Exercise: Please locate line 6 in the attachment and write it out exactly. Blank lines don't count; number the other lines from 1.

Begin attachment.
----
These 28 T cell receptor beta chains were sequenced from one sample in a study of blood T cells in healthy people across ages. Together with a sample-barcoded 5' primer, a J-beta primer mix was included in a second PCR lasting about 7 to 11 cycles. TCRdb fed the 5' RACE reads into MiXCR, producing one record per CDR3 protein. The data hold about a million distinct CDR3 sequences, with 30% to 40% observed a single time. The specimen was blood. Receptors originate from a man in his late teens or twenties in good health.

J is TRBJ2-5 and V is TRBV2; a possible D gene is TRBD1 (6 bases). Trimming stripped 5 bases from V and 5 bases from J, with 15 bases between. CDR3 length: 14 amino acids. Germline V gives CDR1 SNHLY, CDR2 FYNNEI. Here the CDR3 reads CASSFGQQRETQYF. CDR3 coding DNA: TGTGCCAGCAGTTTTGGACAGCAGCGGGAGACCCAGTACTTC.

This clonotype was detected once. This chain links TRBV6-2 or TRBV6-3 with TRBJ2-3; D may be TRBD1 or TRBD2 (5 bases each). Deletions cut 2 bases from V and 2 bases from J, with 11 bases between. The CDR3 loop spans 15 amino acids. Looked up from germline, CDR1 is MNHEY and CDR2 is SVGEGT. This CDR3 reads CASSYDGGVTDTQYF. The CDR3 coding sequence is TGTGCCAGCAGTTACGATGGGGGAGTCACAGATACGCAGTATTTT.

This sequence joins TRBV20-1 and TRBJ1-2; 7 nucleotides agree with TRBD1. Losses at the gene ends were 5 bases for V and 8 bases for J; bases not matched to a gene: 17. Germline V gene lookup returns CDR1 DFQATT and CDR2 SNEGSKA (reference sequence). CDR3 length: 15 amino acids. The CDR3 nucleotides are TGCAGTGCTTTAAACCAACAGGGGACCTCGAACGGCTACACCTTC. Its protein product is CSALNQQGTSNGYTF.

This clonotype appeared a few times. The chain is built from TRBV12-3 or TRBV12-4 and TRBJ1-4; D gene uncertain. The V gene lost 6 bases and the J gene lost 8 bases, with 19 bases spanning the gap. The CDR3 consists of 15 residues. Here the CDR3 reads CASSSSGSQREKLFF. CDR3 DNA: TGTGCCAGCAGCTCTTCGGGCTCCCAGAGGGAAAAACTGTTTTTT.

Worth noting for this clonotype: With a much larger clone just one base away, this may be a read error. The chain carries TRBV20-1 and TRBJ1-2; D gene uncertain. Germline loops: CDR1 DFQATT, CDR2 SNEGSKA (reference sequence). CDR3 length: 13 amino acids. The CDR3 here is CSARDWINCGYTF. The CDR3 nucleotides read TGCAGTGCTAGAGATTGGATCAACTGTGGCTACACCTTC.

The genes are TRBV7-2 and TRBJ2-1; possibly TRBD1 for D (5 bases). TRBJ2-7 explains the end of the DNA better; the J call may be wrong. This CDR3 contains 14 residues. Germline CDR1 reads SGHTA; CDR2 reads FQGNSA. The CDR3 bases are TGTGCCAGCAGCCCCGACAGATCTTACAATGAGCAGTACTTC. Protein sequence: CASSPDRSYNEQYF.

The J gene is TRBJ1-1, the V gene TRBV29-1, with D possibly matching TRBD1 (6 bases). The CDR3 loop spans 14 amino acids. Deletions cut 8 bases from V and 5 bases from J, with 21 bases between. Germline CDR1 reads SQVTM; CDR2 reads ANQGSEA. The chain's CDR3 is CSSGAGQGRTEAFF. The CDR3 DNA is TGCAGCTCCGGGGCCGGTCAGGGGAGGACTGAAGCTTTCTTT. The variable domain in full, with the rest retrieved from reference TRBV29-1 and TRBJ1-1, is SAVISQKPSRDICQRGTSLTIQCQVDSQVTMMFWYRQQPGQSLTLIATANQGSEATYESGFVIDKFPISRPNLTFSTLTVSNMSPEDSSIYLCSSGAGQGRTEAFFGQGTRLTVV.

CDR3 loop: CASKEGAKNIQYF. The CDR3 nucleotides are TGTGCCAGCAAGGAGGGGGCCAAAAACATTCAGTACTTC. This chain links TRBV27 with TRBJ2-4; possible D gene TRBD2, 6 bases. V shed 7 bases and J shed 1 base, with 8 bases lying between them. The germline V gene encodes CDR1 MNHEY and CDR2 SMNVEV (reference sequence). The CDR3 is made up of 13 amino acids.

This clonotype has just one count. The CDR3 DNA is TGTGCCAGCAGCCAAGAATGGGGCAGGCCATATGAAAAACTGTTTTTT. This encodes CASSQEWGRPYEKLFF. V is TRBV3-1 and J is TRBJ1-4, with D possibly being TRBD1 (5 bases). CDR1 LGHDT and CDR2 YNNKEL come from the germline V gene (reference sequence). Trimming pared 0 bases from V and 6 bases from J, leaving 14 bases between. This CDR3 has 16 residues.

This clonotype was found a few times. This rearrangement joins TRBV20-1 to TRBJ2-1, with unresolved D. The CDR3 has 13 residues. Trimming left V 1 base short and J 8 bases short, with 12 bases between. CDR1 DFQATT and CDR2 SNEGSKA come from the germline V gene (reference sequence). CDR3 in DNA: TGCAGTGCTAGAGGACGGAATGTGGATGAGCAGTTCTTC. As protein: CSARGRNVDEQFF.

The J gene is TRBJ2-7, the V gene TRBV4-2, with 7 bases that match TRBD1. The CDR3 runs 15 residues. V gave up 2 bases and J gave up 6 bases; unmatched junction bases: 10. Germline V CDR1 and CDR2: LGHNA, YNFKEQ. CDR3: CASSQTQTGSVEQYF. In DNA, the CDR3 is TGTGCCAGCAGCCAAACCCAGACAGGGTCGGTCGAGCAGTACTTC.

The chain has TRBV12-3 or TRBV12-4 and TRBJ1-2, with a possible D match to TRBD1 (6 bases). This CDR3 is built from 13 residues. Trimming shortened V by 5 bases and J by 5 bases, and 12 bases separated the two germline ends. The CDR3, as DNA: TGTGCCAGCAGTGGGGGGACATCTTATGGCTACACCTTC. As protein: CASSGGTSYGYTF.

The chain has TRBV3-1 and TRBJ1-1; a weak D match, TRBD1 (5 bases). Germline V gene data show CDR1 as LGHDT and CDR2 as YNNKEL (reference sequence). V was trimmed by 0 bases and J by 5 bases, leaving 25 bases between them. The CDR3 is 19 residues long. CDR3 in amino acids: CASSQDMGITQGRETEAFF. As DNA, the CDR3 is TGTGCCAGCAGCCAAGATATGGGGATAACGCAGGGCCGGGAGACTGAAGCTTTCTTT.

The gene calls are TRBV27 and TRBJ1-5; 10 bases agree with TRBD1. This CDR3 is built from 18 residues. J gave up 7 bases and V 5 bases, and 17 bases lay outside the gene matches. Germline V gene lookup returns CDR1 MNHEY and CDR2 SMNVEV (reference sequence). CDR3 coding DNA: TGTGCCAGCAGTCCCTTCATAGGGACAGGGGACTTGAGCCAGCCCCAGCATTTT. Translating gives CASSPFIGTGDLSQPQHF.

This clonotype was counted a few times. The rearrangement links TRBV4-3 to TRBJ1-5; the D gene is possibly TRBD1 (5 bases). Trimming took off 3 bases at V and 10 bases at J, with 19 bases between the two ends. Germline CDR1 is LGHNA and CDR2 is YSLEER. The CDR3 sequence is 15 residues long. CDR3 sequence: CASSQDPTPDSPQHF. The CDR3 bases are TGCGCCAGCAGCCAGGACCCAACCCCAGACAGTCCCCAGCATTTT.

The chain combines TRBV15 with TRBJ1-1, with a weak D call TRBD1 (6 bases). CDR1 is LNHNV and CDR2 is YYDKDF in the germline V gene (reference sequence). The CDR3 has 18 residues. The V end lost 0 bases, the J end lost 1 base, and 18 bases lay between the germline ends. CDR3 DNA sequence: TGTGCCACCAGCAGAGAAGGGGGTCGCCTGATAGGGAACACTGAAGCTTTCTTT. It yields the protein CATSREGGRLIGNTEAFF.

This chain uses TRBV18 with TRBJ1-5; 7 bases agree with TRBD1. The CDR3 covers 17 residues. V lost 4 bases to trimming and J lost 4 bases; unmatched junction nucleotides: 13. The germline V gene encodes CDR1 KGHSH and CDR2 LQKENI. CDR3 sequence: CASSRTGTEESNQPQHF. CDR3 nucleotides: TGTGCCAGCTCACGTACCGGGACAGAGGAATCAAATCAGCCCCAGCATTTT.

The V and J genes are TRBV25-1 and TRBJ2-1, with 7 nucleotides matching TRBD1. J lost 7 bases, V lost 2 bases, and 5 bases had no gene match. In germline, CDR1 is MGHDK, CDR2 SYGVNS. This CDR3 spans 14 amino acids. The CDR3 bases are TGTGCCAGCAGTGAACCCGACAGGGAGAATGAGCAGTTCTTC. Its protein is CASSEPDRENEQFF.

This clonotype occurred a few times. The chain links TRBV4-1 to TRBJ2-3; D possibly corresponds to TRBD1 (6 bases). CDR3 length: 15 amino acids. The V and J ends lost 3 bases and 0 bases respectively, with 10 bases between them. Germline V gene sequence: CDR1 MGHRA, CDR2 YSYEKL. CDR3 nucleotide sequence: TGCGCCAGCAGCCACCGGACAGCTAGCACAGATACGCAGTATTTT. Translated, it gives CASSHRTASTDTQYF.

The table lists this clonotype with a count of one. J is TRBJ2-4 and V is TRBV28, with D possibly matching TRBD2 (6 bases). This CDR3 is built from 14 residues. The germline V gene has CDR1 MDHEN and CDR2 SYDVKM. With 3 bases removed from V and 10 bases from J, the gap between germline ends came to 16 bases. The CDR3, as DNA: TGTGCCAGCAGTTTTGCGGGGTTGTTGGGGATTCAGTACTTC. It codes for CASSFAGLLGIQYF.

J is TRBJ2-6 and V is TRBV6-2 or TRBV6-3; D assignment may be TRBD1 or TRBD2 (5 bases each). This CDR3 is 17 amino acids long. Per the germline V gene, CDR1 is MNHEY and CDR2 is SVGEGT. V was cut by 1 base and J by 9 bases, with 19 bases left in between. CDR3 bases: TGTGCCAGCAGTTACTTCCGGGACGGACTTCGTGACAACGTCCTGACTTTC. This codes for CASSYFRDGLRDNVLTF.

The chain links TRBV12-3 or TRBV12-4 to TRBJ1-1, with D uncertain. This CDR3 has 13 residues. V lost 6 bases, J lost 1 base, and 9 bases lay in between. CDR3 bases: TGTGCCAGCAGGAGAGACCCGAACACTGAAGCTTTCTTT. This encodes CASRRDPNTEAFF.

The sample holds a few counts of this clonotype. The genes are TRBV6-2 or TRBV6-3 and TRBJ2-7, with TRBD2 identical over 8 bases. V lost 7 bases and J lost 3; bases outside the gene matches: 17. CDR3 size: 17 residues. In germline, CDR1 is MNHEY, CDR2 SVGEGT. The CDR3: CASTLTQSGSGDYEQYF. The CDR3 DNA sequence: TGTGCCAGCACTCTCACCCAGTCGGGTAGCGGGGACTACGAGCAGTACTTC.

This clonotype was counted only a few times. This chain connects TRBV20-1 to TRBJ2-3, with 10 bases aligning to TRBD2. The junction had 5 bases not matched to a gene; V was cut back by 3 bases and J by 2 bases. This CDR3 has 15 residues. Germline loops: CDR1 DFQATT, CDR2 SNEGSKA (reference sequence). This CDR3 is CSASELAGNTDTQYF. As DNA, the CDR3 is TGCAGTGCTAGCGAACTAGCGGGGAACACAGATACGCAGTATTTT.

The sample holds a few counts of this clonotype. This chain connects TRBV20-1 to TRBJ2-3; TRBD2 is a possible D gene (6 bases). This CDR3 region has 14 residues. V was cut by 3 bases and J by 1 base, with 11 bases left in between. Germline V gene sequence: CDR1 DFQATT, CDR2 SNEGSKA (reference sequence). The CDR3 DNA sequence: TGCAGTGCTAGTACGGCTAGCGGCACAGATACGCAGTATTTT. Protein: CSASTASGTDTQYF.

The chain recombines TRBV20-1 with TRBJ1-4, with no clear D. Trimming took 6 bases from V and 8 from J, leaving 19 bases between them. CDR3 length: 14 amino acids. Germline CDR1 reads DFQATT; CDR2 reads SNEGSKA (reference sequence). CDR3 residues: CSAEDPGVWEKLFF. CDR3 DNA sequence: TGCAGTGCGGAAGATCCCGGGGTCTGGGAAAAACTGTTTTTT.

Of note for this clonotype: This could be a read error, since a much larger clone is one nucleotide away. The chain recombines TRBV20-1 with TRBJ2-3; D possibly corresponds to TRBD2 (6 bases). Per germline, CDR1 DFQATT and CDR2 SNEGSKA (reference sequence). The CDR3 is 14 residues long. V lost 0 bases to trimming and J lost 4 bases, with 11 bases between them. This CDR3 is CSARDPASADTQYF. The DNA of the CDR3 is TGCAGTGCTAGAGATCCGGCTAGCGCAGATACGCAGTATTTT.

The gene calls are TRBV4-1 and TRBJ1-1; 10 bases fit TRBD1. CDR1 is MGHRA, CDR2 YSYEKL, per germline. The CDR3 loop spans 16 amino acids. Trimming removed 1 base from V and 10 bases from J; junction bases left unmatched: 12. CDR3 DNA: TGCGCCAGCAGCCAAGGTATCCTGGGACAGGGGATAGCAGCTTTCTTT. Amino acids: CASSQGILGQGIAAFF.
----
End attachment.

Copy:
Worth noting for this clonotype: With a much larger clone just one base away, this may be a read error. The chain carries TRBV20-1 and TRBJ1-2; D gene uncertain. Germline loops: CDR1 DFQATT, CDR2 SNEGSKA (reference sequence). CDR3 length: 13 amino acids. The CDR3 here is CSARDWINCGYTF. The CDR3 nucleotides read TGCAGTGCTAGAGATTGGATCAACTGTGGCTACACCTTC.